Theologos Dergiades, Costas Milas, and Theodore Panagiotidis take stock of how governments across the world have dealt with the pandemic. Their research provides further evidence of a strong relationship between the eventual number of deaths and the strength and timing of government interventions.
The spread of COVID-19 seems to be slowing down in many countries. Governments have employed a number of measures to reach this stage. In economic terms, month-long lockdowns are pushing the world economy into recession. The OECD predicts that each month major economies spend in lockdown will remove two percentage points from the annual GDP growth. The International Monetary Fund predicts that global growth will fall by 3% in 2020. The Bank of England forecasts that the crisis will result in the deepest UK recession in 300 years. In fact, the situation appears so grim that the Bank of England is considering negative interest rates for the first time ever.
At the same time, research flags the damaging effects caused by the lack of mitigation actions for the economy – as the infection spreads to workers, failure to mitigate its peak may trigger very large upfront costs in terms of output, consumption, and investment.
In new research, we used daily data on COVID-19-related deaths for 32 countries between January and April 2020 to assess the relationship between deaths and government interventions. Using statistical tests, we were able to identify a break in the growth rate of deaths country by country. Our findings suggest that for the UK, the ‘structural break’ in the growth rate of deaths occurred on 3 April; between one and two weeks after that for other European countries including Italy, France, Spain and the Netherlands. We also estimate that deaths in the UK grew by an average of 21.6% per day up to 3 April, after which it was suppressed to zero.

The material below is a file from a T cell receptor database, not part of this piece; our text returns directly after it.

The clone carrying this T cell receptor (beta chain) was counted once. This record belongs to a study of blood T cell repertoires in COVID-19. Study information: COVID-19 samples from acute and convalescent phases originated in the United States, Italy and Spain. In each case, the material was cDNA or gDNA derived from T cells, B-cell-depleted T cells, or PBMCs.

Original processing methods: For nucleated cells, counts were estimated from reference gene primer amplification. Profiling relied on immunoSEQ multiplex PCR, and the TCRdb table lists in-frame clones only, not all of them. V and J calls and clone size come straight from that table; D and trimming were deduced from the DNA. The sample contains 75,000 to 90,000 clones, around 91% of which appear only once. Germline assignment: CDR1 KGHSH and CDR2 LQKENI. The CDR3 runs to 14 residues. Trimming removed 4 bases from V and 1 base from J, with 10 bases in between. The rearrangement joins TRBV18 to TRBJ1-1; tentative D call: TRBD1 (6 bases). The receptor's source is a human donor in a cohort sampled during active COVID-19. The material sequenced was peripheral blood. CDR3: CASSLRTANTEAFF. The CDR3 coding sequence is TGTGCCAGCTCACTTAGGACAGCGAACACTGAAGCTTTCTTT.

We then assessed the impact of government interventions on the average growth rate of deaths. To do so, we used the Oxford COVID-19 Government Response Tracker (OxCGRT) index which quantifies the stringency of policies adopted across the various countries. The index on any given day and country is the average of nine sub-indices: school closures, workplace closures, cancellation of public events, restrictions on gathering size, closure of public transport, stay at home requirements, restrictions on internal movement, restrictions on international travel, and public information campaign. Each of these takes a value between 0 and 100, with a higher value indicating more stringency.
As seen in Figure 1, stringency measures in China increased steeply in late January 2020. Among other countries, stringency measures in Italy increased significantly in late February. Only after that followed Spain, France, the UK and the US.
The countries are: Argentina (AR), Austria (AT), Belgium (BE), Brazil (BR), Canada (CA), Chile (CL), China (CN), Denmark (DK), Egypt (EG), France(FR), Germany (DE), Greece (GR), Indonesia (ID), Iran (IR), Ireland (IE), Israel (IL), Italy (IT), Japan (JP), South Korea (KR), Malaysia (MY), the Netherlands (NL), Norway (NO), Panama (PA), Philippines (PH), Portugal (PT), Saudi Arabia (SA), Spain (ES), Sweden (SE), Switzerland (CH), Turkey (TR), United Kingdom (GB) and United States (US).